I was one of those students: I received a full ride to Harvard. At the Horatio Alger conference, a Distinguished American’s wife offered me another grant that meant I didn’t need to get a term-time job; I hardly touched the Horatio Alger money. I sat uncomfortably with all the advantages I’d had. Yes, I’d rotated among friends’ sofas and slept in my car the previous summer. But I also had a grandmother who’d taken an interest in me, insisting I get straight A’s and paying for a parochial elementary school. I’d left foster care because of boarding-school financial aid. For me, as for most of my multi-scholarshipped peers, lucky breaks compounded. Our ascensions were the opposite of self-sufficiency; if anyone had paid attention, they might have studied us to understand what interventions worked—and what held others back.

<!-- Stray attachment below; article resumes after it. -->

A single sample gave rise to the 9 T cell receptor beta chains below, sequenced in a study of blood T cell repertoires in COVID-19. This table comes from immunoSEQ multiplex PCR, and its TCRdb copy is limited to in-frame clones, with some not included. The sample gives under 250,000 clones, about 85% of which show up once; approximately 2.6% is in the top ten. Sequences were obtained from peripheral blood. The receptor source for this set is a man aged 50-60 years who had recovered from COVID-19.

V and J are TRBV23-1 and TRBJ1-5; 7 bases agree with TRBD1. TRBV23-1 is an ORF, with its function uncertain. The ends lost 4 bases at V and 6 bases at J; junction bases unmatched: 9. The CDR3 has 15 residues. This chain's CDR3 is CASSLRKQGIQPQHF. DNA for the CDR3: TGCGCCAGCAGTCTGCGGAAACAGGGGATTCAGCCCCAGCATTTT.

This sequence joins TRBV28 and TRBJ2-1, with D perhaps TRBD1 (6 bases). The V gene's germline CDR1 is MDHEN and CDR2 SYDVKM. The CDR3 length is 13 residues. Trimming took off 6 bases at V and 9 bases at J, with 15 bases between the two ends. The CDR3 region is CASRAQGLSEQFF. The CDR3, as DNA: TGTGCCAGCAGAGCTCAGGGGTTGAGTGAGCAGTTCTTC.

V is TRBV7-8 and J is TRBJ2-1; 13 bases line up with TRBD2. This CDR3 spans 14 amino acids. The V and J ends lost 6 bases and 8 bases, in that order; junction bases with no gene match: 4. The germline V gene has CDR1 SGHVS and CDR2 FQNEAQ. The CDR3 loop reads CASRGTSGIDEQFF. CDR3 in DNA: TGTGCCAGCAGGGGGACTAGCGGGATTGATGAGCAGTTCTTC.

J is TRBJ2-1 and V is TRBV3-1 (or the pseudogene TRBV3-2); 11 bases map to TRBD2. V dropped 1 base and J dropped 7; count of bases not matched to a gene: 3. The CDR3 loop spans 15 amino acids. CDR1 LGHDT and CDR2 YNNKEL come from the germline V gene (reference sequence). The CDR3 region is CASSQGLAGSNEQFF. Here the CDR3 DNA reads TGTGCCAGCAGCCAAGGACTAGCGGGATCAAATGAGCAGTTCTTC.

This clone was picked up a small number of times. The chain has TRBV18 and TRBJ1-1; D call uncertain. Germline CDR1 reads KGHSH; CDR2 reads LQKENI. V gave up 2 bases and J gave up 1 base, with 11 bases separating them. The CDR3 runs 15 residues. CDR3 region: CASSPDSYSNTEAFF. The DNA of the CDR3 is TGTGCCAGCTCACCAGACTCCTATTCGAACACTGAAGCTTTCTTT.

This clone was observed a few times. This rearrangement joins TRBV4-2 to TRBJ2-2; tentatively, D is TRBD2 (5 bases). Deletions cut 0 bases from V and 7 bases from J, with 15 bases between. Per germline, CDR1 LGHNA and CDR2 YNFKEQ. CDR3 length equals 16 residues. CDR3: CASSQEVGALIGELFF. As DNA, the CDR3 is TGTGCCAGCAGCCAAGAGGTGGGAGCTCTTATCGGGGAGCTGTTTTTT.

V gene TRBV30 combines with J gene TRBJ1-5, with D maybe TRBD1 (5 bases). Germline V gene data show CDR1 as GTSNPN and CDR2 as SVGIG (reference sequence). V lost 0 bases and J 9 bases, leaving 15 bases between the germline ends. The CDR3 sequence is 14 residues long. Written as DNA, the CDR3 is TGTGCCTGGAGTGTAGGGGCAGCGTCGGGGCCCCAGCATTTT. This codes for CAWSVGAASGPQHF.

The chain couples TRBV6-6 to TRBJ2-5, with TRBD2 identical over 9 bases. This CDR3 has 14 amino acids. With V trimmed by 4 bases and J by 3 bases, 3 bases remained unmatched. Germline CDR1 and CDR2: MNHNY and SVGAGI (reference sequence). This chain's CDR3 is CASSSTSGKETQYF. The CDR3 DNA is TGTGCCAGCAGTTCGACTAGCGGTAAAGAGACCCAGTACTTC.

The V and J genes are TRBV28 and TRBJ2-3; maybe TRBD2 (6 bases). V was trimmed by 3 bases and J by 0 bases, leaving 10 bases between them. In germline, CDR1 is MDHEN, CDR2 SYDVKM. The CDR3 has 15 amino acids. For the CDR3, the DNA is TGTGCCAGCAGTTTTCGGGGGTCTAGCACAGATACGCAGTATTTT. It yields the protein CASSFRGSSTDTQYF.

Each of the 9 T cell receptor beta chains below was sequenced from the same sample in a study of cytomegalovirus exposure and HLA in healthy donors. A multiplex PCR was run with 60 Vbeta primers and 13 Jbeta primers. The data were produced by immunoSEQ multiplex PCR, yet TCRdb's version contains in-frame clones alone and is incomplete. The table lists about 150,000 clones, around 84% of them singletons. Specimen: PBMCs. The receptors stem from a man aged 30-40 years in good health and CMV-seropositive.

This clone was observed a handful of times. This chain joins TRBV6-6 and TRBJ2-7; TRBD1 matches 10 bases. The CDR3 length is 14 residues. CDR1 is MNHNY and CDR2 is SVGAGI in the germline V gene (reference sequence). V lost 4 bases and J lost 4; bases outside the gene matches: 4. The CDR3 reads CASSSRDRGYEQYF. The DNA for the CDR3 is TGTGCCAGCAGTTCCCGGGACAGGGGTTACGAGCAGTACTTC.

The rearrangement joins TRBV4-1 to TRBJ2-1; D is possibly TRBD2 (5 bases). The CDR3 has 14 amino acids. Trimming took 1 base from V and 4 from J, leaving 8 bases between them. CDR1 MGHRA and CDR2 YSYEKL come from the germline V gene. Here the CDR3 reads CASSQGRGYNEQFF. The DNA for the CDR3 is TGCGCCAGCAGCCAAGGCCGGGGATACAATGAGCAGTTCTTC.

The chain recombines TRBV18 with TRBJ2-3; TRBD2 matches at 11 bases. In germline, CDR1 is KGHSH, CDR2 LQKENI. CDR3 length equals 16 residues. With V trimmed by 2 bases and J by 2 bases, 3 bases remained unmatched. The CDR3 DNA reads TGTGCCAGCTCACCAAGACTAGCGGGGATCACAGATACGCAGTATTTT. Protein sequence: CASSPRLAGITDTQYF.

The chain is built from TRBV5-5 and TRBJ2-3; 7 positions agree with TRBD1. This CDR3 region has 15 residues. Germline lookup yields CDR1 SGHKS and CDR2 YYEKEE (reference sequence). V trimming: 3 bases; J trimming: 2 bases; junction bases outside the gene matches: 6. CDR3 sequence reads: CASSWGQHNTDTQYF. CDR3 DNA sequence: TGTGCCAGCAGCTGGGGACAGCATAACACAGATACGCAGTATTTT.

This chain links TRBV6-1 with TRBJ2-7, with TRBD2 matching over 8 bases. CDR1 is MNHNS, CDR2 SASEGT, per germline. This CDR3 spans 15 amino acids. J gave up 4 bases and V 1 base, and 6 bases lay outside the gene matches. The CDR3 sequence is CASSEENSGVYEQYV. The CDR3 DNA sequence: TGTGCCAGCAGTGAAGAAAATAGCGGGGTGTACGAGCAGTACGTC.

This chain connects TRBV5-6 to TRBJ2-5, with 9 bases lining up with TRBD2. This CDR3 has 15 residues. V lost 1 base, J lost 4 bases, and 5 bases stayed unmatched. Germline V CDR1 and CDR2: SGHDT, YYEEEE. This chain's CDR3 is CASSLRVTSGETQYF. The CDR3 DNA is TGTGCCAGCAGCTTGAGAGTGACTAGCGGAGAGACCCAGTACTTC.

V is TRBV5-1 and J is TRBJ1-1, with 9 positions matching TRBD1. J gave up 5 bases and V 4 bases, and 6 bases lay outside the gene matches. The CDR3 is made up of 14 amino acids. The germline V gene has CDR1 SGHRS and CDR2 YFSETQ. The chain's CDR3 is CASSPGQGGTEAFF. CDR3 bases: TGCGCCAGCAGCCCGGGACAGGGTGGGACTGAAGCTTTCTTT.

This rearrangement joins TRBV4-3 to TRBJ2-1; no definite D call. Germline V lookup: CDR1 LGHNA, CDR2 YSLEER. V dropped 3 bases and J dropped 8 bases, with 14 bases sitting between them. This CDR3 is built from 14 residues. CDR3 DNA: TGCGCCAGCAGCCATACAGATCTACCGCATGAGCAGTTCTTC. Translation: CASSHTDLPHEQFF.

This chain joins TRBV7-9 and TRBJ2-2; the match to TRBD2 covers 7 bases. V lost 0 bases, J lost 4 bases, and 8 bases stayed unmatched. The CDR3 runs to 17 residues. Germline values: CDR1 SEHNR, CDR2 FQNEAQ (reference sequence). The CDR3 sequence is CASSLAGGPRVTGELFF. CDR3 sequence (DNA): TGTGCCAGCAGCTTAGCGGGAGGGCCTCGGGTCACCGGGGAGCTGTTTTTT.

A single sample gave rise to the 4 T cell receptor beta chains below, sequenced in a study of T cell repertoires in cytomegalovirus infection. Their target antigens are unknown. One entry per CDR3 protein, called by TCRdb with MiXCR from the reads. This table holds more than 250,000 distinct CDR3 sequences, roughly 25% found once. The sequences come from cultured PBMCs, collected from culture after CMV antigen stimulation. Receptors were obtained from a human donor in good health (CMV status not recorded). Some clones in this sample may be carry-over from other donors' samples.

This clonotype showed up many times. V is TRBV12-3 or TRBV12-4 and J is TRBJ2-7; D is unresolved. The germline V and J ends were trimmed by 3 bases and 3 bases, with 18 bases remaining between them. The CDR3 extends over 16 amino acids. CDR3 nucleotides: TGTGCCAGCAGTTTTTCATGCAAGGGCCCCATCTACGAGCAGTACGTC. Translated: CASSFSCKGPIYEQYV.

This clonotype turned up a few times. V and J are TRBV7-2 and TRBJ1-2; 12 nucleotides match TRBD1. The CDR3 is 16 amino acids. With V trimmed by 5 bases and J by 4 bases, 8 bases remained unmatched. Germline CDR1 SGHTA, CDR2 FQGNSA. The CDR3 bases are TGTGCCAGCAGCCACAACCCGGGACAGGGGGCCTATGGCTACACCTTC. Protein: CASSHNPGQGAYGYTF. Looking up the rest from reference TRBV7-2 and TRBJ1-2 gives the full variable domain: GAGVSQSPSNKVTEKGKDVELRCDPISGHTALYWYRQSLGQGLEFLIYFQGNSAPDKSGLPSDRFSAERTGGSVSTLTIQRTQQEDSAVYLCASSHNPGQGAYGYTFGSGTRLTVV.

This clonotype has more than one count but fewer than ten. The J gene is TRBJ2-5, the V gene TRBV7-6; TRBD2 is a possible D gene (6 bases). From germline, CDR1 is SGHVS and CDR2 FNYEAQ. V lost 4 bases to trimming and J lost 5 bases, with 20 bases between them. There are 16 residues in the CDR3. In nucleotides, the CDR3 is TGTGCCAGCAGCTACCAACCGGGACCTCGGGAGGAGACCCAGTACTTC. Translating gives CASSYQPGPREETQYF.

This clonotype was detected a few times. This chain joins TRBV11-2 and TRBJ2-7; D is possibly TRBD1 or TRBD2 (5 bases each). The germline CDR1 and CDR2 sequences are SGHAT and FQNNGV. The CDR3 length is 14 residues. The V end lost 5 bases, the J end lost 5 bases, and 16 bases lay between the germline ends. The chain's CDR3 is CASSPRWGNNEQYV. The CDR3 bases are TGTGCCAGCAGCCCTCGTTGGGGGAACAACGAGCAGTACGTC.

But for many people who insist that modern America is a meritocracy, the onus is on those who need help to prove that they need it. One of Quart’s sharpest points is that administrative burdens force disadvantaged people to repeatedly prove their worthiness. For example, Medicaid requires participants to frequently recertify themselves (a practice that was paused during the pandemic) to receive benefits. In recent years, more than 220,000 children in Tennessee alone lost coverage because of clerical errors. Florida Governor Ron DeSantis has said that the unemployment-insurance system was designed to “put as many kind-of-pointless roadblocks along the way” as possible, so that the jobless gave up. Some of these hurdles—such as some states’ Medicaid work requirements, which have been shown to insignificantly affect employment rates—are simply punishment for poverty.